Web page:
Semester of Graduation
The current research examined if representations in LTM necessarily aid working memory (WM) performance and if increasing interference in LTM limits facilitation from LTM on WM. Remembering multiple objects from the same semantic category can create interference in LTM that may decreases the accessibility of LTM representations during a WM task. In two experiments, participants completed an initial study phase in which objects were categorically (i.e., semantically) related or unrelated. Participants then completed a change detection task that included both previously studied and unstudied objects. In Experiment 1, an object changed into another object from a novel category. We found no evidence of facilitation from LTM on WM performance. However, eye-tracking analyses suggested evidence of facilitation on encoding, through shorter dwell times on studied objects compared to unstudied objects. Furthermore, we found no effect of semantic-relatedness on accuracy or dwell times. Change detection was similarly accurate when the studied objects were all from different categories, as when the studied objects were from the same categories, demonstrating that interference in LTM did not affect WM. In Experiment 2, we attempted to increase reliance on LTM representations by increasing difficulty and interference in the WM task. The changed object on the post-change array came from the same category as the pre-change object. Like in Experiment 1, we did not find any evidence of LTM facilitation on WM performance. Once again, we found shorter dwell times on studied objects compared to unstudied objects. Additionally, as in Experiment 1, there was no effect of interference in LTM on WM performance. Change detection accuracy was similar between semantically-related objects and semantically-unrelated objects. Overall, the results from the current study demonstrate that LTM representations were not used to improve WM performance, but may have been used to facilitate the encoding processes.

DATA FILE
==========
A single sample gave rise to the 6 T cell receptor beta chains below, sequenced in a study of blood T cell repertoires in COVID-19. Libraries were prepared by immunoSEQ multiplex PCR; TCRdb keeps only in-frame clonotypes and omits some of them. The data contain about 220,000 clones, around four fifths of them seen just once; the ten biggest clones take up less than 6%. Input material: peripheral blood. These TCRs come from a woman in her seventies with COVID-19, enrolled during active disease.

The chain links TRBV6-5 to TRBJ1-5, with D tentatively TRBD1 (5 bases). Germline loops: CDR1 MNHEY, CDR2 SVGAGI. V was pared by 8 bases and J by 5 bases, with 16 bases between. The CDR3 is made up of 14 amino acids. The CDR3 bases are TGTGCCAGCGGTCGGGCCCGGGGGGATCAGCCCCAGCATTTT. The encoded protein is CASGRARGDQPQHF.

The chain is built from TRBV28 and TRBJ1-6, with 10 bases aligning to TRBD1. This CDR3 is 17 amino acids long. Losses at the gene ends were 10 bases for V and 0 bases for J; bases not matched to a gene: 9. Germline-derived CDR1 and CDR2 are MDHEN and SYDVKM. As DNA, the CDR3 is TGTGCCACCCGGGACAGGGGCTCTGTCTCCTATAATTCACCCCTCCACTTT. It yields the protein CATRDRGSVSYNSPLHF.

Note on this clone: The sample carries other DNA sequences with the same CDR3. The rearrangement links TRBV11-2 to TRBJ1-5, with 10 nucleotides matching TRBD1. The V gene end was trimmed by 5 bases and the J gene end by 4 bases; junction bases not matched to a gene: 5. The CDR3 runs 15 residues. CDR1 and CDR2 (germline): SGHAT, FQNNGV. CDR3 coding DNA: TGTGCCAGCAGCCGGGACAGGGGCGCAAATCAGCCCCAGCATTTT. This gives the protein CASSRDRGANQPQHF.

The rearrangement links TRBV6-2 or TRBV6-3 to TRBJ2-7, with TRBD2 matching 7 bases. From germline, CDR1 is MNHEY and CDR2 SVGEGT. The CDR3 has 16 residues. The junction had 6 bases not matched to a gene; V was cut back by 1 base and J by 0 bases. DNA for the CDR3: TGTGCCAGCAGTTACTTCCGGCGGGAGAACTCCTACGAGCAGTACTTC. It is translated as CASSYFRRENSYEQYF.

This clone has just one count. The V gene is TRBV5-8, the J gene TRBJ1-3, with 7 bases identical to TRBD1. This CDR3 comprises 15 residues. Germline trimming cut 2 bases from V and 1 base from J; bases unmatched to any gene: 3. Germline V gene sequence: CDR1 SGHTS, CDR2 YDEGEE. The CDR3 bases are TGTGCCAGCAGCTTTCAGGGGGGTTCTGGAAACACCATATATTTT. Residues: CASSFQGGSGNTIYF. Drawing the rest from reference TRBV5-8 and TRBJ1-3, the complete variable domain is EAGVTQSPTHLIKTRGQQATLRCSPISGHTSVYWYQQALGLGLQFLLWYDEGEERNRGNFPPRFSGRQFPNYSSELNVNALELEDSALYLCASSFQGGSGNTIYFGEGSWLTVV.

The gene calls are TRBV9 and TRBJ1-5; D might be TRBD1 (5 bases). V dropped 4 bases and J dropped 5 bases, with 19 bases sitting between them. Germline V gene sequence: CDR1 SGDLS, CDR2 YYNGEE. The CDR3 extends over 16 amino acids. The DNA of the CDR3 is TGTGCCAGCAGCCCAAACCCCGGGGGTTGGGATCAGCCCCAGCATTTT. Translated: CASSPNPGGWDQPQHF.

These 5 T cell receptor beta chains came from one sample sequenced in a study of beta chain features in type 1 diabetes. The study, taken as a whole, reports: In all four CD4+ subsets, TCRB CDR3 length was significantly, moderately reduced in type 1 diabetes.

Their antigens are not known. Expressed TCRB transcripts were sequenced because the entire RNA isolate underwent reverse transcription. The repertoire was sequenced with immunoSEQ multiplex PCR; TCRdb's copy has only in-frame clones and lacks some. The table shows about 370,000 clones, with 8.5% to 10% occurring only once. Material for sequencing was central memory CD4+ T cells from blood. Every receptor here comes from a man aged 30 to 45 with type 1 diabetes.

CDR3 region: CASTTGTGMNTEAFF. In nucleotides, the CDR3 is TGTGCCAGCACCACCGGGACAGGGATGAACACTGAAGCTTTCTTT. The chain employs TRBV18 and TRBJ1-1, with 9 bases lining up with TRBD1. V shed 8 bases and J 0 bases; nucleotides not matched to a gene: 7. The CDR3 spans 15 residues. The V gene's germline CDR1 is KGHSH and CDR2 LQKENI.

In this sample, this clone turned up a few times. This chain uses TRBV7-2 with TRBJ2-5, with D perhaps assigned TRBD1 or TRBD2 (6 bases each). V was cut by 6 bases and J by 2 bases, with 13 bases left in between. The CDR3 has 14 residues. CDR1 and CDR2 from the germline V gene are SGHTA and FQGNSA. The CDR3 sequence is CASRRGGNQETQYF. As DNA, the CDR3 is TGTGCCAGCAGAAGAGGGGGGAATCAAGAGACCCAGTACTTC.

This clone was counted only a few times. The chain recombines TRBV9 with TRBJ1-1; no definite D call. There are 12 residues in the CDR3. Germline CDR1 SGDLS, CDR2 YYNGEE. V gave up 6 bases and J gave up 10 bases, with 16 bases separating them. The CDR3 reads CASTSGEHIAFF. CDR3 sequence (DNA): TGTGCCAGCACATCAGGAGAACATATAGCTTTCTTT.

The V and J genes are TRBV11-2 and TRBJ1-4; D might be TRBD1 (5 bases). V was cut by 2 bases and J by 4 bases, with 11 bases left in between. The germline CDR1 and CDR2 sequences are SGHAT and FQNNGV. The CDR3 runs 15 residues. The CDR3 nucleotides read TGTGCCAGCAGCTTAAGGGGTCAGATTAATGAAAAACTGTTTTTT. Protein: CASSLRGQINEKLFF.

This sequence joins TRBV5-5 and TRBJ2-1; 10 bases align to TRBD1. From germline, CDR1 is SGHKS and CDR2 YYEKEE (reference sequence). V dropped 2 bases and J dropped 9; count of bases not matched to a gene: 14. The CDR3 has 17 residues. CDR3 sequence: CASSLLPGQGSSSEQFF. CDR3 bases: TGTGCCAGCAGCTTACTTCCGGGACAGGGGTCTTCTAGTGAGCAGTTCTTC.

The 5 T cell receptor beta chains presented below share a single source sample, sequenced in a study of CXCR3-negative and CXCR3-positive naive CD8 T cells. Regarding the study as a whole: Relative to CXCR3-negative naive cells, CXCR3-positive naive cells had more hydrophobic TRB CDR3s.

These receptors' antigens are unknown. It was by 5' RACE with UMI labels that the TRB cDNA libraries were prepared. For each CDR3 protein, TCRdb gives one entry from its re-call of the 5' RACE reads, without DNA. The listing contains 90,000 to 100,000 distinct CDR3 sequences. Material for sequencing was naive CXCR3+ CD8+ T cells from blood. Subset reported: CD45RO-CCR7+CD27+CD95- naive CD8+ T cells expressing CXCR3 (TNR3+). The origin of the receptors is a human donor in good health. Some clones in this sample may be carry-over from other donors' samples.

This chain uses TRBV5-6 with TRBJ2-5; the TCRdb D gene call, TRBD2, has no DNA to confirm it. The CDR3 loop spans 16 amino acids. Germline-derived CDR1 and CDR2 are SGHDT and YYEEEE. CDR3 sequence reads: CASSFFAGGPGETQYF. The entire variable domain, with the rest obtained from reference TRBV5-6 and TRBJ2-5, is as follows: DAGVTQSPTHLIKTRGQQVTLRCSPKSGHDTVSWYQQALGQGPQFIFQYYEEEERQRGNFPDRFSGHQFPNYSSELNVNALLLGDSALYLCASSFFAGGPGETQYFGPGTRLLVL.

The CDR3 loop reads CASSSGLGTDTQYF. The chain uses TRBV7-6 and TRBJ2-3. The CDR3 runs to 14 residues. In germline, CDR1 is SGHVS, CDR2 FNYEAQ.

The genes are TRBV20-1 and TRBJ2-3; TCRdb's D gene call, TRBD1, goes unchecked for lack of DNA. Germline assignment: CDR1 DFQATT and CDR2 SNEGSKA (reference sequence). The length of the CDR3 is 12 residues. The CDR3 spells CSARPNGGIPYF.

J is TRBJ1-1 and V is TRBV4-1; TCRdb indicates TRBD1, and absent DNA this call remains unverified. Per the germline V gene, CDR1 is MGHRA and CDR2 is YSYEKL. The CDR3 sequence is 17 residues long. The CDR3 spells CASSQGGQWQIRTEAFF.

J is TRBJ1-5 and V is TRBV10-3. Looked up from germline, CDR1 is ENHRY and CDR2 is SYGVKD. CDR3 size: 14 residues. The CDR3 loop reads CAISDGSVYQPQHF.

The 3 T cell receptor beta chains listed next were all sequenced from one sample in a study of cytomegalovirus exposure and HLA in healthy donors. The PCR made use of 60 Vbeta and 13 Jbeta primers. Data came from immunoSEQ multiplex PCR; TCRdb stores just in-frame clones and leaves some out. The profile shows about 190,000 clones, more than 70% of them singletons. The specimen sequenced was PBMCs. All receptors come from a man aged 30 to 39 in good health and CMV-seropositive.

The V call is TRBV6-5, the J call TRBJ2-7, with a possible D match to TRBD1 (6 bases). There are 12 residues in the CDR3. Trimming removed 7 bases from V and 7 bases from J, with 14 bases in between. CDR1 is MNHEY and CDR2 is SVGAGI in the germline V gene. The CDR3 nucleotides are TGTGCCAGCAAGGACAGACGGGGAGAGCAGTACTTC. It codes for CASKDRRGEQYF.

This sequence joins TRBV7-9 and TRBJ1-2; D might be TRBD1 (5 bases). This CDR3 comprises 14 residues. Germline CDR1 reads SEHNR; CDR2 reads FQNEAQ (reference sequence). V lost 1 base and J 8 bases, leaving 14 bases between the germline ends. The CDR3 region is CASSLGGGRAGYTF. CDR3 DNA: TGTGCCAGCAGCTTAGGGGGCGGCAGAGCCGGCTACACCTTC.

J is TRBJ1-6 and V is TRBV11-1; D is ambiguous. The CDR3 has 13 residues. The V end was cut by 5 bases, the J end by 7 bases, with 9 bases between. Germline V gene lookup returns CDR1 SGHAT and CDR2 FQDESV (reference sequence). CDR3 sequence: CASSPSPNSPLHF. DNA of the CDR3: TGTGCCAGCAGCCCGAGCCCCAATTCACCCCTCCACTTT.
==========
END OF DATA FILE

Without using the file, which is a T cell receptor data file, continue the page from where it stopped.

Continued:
Saltzmann, Stephanie M., "The Influence of Long-Term Memory on Working Memory Accuracy" (2020). LSU Master's Theses. 5104.
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